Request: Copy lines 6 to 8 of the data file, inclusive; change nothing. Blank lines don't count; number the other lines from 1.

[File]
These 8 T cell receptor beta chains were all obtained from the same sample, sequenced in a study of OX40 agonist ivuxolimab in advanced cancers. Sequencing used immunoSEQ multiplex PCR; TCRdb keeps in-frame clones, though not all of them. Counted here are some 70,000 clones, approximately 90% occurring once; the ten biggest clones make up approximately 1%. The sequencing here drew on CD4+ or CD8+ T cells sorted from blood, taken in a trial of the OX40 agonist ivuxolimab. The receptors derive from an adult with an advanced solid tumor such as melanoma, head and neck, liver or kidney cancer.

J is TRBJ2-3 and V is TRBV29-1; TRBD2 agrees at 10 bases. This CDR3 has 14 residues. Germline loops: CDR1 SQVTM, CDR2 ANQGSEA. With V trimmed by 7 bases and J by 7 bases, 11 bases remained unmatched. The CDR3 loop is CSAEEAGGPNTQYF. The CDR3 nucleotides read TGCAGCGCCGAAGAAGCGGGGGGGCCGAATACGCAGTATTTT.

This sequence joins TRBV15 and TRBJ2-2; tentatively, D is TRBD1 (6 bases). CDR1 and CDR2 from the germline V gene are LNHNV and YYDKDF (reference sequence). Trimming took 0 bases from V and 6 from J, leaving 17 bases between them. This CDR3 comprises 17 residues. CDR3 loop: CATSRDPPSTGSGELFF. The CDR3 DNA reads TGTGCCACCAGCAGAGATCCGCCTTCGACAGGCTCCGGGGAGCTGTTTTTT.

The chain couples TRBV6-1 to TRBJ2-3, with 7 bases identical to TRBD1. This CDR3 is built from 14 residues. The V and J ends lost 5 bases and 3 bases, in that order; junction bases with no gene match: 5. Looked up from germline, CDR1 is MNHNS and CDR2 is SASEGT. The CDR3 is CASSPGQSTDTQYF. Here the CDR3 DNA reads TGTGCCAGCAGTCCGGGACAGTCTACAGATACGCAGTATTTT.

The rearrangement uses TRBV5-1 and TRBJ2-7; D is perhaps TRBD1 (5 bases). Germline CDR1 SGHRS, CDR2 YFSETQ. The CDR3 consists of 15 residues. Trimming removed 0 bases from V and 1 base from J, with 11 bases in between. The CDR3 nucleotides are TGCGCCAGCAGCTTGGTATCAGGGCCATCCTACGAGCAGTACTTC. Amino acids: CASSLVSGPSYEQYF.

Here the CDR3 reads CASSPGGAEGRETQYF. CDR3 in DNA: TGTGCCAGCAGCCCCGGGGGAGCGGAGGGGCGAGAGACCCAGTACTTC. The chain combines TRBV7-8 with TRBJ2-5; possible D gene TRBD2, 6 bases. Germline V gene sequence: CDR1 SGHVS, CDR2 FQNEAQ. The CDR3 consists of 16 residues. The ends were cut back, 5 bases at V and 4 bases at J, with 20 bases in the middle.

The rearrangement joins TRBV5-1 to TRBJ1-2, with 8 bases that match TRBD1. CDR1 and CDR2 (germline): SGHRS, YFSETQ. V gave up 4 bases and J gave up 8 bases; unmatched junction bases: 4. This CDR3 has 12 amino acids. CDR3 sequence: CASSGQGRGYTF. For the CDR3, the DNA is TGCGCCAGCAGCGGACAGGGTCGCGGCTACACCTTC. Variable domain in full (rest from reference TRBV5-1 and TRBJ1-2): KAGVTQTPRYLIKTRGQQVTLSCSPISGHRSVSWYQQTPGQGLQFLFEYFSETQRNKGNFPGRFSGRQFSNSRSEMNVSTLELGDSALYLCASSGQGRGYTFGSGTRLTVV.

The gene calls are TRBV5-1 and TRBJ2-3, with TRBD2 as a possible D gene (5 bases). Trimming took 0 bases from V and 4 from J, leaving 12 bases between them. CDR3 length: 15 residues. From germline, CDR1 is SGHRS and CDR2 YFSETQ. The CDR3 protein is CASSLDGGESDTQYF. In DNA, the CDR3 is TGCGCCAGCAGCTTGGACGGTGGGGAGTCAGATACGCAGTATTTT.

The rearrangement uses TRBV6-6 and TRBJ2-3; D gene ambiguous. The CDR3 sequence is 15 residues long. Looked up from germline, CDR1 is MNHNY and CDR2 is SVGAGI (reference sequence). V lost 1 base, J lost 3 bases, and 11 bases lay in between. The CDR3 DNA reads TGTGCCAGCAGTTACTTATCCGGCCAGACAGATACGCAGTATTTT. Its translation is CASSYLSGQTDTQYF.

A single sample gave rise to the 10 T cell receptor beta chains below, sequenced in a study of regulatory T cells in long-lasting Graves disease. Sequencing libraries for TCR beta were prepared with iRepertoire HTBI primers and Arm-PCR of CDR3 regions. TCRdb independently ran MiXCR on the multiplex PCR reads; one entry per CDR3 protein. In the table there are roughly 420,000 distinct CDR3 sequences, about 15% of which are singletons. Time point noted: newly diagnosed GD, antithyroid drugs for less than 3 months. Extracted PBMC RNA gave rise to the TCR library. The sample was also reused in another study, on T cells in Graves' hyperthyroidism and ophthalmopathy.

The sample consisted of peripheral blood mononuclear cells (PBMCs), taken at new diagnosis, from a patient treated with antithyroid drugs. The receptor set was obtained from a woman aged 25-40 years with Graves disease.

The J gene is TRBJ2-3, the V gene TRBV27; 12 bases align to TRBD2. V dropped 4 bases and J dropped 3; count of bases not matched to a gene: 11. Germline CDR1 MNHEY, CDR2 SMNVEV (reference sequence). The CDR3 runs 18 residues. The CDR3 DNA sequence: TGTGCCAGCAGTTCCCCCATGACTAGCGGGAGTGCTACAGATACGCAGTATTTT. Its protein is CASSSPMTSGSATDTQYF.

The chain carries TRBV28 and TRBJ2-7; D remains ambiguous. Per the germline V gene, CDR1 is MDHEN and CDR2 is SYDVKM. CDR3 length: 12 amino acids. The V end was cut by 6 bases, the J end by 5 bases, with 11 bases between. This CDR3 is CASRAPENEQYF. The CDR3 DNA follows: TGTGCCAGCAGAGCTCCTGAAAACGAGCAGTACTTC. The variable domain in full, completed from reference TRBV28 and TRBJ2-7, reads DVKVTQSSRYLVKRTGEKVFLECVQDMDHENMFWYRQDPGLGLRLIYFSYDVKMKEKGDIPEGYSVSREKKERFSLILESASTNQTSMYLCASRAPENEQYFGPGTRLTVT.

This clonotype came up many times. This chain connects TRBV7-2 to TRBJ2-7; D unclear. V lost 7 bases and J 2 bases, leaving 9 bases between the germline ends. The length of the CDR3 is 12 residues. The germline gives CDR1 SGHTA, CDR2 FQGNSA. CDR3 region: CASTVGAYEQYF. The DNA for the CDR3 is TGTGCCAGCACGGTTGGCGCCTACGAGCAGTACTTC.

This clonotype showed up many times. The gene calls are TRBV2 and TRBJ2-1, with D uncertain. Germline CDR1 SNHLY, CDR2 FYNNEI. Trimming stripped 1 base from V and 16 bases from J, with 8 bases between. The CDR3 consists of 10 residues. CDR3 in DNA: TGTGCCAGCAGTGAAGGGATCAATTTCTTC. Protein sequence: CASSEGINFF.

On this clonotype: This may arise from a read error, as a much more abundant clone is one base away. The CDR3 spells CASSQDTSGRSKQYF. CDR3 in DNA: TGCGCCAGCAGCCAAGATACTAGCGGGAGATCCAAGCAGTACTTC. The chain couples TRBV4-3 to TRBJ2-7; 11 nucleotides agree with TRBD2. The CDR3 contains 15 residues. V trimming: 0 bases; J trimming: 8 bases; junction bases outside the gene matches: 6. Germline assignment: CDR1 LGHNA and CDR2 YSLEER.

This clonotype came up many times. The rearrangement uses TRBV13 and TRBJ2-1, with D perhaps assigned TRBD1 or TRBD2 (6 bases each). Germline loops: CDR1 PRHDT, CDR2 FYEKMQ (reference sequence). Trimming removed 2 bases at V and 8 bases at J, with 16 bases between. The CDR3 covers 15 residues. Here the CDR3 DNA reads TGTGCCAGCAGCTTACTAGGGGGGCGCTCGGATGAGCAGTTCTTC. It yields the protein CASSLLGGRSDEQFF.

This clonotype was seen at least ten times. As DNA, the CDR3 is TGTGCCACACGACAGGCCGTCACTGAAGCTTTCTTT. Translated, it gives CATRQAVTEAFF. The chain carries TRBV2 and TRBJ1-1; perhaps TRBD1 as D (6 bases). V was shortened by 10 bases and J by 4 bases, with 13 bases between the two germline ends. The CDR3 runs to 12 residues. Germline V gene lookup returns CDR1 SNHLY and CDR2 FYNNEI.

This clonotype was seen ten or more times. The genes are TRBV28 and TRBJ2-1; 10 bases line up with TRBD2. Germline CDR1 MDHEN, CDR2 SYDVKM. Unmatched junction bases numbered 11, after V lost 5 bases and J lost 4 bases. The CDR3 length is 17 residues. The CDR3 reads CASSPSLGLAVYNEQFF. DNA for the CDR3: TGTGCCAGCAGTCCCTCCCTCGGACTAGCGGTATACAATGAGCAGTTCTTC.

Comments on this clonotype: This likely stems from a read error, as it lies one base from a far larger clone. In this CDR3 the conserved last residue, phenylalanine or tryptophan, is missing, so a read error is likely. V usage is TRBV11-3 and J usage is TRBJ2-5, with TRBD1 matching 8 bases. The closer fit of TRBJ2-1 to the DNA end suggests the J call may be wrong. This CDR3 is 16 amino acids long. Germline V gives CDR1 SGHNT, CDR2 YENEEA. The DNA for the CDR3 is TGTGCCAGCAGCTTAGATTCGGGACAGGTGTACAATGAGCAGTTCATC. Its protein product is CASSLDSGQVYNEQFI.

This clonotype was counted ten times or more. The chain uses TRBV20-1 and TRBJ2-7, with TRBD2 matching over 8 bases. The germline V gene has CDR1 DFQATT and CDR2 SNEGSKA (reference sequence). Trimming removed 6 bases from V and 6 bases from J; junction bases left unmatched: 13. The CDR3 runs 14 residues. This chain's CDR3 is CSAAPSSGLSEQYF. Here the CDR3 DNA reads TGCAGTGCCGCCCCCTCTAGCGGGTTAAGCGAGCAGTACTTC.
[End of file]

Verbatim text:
Here the CDR3 reads CASSPGGAEGRETQYF. CDR3 in DNA: TGTGCCAGCAGCCCCGGGGGAGCGGAGGGGCGAGAGACCCAGTACTTC. The chain combines TRBV7-8 with TRBJ2-5; possible D gene TRBD2, 6 bases. Germline V gene sequence: CDR1 SGHVS, CDR2 FQNEAQ. The CDR3 consists of 16 residues. The ends were cut back, 5 bases at V and 4 bases at J, with 20 bases in the middle.

The rearrangement joins TRBV5-1 to TRBJ1-2, with 8 bases that match TRBD1. CDR1 and CDR2 (germline): SGHRS, YFSETQ. V gave up 4 bases and J gave up 8 bases; unmatched junction bases: 4. This CDR3 has 12 amino acids. CDR3 sequence: CASSGQGRGYTF. For the CDR3, the DNA is TGCGCCAGCAGCGGACAGGGTCGCGGCTACACCTTC. Variable domain in full (rest from reference TRBV5-1 and TRBJ1-2): KAGVTQTPRYLIKTRGQQVTLSCSPISGHRSVSWYQQTPGQGLQFLFEYFSETQRNKGNFPGRFSGRQFSNSRSEMNVSTLELGDSALYLCASSGQGRGYTFGSGTRLTVV.

The gene calls are TRBV5-1 and TRBJ2-3, with TRBD2 as a possible D gene (5 bases). Trimming took 0 bases from V and 4 from J, leaving 12 bases between them. CDR3 length: 15 residues. From germline, CDR1 is SGHRS and CDR2 YFSETQ. The CDR3 protein is CASSLDGGESDTQYF. In DNA, the CDR3 is TGCGCCAGCAGCTTGGACGGTGGGGAGTCAGATACGCAGTATTTT.